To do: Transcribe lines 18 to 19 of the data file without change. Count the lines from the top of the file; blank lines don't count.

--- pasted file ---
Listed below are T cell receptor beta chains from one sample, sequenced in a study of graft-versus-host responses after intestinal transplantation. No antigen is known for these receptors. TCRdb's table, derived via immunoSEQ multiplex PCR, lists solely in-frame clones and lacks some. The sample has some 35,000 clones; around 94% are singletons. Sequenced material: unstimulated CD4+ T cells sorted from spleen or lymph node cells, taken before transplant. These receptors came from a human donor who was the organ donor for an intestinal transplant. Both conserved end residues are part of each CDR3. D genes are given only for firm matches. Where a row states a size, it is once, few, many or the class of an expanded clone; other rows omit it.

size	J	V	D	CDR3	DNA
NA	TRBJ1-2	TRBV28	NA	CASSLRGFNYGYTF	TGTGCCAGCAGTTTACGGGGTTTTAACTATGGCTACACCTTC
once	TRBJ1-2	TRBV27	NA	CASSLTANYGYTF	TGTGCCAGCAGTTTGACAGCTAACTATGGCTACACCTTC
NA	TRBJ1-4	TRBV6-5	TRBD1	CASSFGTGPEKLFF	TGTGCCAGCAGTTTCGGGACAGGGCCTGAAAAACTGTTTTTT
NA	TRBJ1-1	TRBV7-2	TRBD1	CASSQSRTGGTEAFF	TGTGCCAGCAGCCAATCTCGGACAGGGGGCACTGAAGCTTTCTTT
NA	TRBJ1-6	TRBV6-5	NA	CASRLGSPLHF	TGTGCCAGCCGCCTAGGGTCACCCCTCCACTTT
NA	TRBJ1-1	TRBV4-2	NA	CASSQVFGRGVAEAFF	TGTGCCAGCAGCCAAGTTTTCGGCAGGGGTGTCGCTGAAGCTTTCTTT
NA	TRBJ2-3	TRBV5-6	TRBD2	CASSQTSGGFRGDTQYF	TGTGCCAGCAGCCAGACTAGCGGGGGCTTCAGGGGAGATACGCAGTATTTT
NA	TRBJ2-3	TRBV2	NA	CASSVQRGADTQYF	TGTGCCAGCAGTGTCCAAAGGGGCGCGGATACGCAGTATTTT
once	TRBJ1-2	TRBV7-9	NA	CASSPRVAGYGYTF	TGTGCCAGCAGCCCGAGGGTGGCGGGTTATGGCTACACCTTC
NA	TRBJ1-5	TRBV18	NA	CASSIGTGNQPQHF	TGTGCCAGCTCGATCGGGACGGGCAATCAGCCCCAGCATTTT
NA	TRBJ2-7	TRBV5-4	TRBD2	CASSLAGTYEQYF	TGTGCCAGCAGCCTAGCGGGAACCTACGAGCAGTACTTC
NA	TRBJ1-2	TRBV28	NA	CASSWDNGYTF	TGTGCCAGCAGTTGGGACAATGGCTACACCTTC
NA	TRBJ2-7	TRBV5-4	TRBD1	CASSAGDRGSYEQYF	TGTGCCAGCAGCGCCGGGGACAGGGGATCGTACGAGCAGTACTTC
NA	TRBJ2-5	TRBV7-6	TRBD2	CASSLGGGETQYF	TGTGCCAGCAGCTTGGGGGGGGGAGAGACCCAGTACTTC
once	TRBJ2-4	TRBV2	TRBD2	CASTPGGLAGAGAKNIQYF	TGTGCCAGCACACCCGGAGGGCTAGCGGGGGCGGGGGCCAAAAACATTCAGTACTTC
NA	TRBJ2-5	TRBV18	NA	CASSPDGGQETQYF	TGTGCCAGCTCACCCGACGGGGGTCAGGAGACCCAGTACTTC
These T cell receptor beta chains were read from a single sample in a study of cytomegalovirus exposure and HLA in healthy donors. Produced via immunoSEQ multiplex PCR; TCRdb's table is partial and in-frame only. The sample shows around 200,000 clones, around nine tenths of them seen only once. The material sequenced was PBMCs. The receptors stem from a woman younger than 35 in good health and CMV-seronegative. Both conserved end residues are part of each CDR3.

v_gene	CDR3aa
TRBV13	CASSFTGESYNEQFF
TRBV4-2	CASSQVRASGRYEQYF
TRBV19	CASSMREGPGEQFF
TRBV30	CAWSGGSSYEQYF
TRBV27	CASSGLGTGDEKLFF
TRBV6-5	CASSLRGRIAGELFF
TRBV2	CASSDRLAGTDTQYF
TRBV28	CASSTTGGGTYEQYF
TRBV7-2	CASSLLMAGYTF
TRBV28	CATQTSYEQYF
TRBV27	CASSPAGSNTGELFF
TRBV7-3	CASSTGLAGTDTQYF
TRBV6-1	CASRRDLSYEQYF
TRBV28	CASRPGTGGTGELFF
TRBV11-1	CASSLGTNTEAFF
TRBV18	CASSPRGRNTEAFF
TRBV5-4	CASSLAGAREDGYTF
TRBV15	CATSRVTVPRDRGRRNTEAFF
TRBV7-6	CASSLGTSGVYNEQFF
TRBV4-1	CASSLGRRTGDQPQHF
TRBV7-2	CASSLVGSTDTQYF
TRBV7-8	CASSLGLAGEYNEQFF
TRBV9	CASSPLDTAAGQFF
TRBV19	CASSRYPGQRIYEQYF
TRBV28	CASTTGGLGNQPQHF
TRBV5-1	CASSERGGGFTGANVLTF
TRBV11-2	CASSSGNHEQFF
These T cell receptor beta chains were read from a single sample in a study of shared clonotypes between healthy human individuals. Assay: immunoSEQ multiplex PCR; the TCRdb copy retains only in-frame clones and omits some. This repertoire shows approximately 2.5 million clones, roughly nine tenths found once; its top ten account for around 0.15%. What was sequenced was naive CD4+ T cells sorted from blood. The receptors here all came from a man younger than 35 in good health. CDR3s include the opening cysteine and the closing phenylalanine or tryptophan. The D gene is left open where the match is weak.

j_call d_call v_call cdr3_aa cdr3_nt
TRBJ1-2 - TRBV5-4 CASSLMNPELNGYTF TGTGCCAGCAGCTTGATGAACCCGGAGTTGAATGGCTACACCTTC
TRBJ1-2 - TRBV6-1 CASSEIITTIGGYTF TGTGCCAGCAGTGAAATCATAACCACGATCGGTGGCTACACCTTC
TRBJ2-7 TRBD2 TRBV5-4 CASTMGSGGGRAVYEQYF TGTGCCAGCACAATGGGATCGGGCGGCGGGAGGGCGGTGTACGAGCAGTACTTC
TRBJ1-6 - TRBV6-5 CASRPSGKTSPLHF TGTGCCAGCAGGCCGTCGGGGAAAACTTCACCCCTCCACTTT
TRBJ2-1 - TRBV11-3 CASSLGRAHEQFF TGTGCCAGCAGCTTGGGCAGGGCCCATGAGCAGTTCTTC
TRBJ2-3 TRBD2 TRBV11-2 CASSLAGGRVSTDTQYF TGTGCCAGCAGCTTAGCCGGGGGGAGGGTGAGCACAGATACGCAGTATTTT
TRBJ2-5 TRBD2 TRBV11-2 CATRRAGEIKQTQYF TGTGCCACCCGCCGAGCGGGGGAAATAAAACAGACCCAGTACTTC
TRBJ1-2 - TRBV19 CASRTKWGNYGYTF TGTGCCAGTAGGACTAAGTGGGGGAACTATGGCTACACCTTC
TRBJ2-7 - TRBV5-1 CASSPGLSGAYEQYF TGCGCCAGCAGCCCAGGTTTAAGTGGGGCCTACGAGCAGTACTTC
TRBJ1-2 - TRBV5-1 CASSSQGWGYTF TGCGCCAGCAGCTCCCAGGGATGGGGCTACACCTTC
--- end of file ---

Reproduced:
NA	TRBJ2-5	TRBV18	NA	CASSPDGGQETQYF	TGTGCCAGCTCACCCGACGGGGGTCAGGAGACCCAGTACTTC
These T cell receptor beta chains were read from a single sample in a study of cytomegalovirus exposure and HLA in healthy donors. Produced via immunoSEQ multiplex PCR; TCRdb's table is partial and in-frame only. The sample shows around 200,000 clones, around nine tenths of them seen only once. The material sequenced was PBMCs. The receptors stem from a woman younger than 35 in good health and CMV-seronegative. Both conserved end residues are part of each CDR3.